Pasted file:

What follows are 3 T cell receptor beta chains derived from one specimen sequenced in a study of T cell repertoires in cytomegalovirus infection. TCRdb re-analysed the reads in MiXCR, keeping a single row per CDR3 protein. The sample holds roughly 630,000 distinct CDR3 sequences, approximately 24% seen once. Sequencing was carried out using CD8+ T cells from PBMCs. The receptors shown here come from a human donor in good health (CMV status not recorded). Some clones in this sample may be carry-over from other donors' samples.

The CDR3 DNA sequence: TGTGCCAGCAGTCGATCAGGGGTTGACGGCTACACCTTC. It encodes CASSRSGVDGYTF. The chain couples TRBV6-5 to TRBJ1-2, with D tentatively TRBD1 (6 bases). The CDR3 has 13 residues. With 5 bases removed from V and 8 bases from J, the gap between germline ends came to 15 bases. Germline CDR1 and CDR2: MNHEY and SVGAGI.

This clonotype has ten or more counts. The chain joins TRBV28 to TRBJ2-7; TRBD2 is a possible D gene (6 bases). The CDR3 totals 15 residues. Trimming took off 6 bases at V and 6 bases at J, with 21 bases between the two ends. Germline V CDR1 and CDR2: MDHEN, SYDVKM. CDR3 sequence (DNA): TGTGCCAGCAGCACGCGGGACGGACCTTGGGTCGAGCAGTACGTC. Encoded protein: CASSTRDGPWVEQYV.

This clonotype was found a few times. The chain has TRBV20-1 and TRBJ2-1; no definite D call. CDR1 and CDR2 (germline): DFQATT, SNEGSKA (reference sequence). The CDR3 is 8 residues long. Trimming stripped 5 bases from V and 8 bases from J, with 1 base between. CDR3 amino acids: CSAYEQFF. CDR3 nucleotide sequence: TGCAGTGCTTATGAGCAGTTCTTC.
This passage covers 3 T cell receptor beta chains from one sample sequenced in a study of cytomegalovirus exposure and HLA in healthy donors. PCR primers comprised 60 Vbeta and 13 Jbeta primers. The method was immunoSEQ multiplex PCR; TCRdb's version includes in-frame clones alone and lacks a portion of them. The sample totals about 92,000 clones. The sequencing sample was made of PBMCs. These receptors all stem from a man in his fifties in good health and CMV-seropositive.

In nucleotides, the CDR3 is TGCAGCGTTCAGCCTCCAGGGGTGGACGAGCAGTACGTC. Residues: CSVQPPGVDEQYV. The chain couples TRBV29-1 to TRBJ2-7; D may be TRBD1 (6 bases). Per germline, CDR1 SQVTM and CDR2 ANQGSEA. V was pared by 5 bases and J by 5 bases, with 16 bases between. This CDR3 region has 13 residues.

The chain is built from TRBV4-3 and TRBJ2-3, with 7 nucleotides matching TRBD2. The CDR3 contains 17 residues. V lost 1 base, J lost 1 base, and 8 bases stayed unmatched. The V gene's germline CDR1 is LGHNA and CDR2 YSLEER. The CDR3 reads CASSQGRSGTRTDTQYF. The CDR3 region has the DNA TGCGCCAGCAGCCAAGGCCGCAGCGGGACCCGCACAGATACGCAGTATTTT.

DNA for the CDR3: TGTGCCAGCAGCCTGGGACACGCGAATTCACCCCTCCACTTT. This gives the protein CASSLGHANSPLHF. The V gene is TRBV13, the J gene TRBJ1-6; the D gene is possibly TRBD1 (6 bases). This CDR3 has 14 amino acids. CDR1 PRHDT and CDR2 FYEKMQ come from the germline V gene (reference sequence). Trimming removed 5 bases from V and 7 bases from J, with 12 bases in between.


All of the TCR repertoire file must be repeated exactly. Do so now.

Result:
What follows are 3 T cell receptor beta chains derived from one specimen sequenced in a study of T cell repertoires in cytomegalovirus infection. TCRdb re-analysed the reads in MiXCR, keeping a single row per CDR3 protein. The sample holds roughly 630,000 distinct CDR3 sequences, approximately 24% seen once. Sequencing was carried out using CD8+ T cells from PBMCs. The receptors shown here come from a human donor in good health (CMV status not recorded). Some clones in this sample may be carry-over from other donors' samples.

The CDR3 DNA sequence: TGTGCCAGCAGTCGATCAGGGGTTGACGGCTACACCTTC. It encodes CASSRSGVDGYTF. The chain couples TRBV6-5 to TRBJ1-2, with D tentatively TRBD1 (6 bases). The CDR3 has 13 residues. With 5 bases removed from V and 8 bases from J, the gap between germline ends came to 15 bases. Germline CDR1 and CDR2: MNHEY and SVGAGI.

This clonotype has ten or more counts. The chain joins TRBV28 to TRBJ2-7; TRBD2 is a possible D gene (6 bases). The CDR3 totals 15 residues. Trimming took off 6 bases at V and 6 bases at J, with 21 bases between the two ends. Germline V CDR1 and CDR2: MDHEN, SYDVKM. CDR3 sequence (DNA): TGTGCCAGCAGCACGCGGGACGGACCTTGGGTCGAGCAGTACGTC. Encoded protein: CASSTRDGPWVEQYV.

This clonotype was found a few times. The chain has TRBV20-1 and TRBJ2-1; no definite D call. CDR1 and CDR2 (germline): DFQATT, SNEGSKA (reference sequence). The CDR3 is 8 residues long. Trimming stripped 5 bases from V and 8 bases from J, with 1 base between. CDR3 amino acids: CSAYEQFF. CDR3 nucleotide sequence: TGCAGTGCTTATGAGCAGTTCTTC.
This passage covers 3 T cell receptor beta chains from one sample sequenced in a study of cytomegalovirus exposure and HLA in healthy donors. PCR primers comprised 60 Vbeta and 13 Jbeta primers. The method was immunoSEQ multiplex PCR; TCRdb's version includes in-frame clones alone and lacks a portion of them. The sample totals about 92,000 clones. The sequencing sample was made of PBMCs. These receptors all stem from a man in his fifties in good health and CMV-seropositive.

In nucleotides, the CDR3 is TGCAGCGTTCAGCCTCCAGGGGTGGACGAGCAGTACGTC. Residues: CSVQPPGVDEQYV. The chain couples TRBV29-1 to TRBJ2-7; D may be TRBD1 (6 bases). Per germline, CDR1 SQVTM and CDR2 ANQGSEA. V was pared by 5 bases and J by 5 bases, with 16 bases between. This CDR3 region has 13 residues.

The chain is built from TRBV4-3 and TRBJ2-3, with 7 nucleotides matching TRBD2. The CDR3 contains 17 residues. V lost 1 base, J lost 1 base, and 8 bases stayed unmatched. The V gene's germline CDR1 is LGHNA and CDR2 YSLEER. The CDR3 reads CASSQGRSGTRTDTQYF. The CDR3 region has the DNA TGCGCCAGCAGCCAAGGCCGCAGCGGGACCCGCACAGATACGCAGTATTTT.

DNA for the CDR3: TGTGCCAGCAGCCTGGGACACGCGAATTCACCCCTCCACTTT. This gives the protein CASSLGHANSPLHF. The V gene is TRBV13, the J gene TRBJ1-6; the D gene is possibly TRBD1 (6 bases). This CDR3 has 14 amino acids. CDR1 PRHDT and CDR2 FYEKMQ come from the germline V gene (reference sequence). Trimming removed 5 bases from V and 7 bases from J, with 12 bases in between.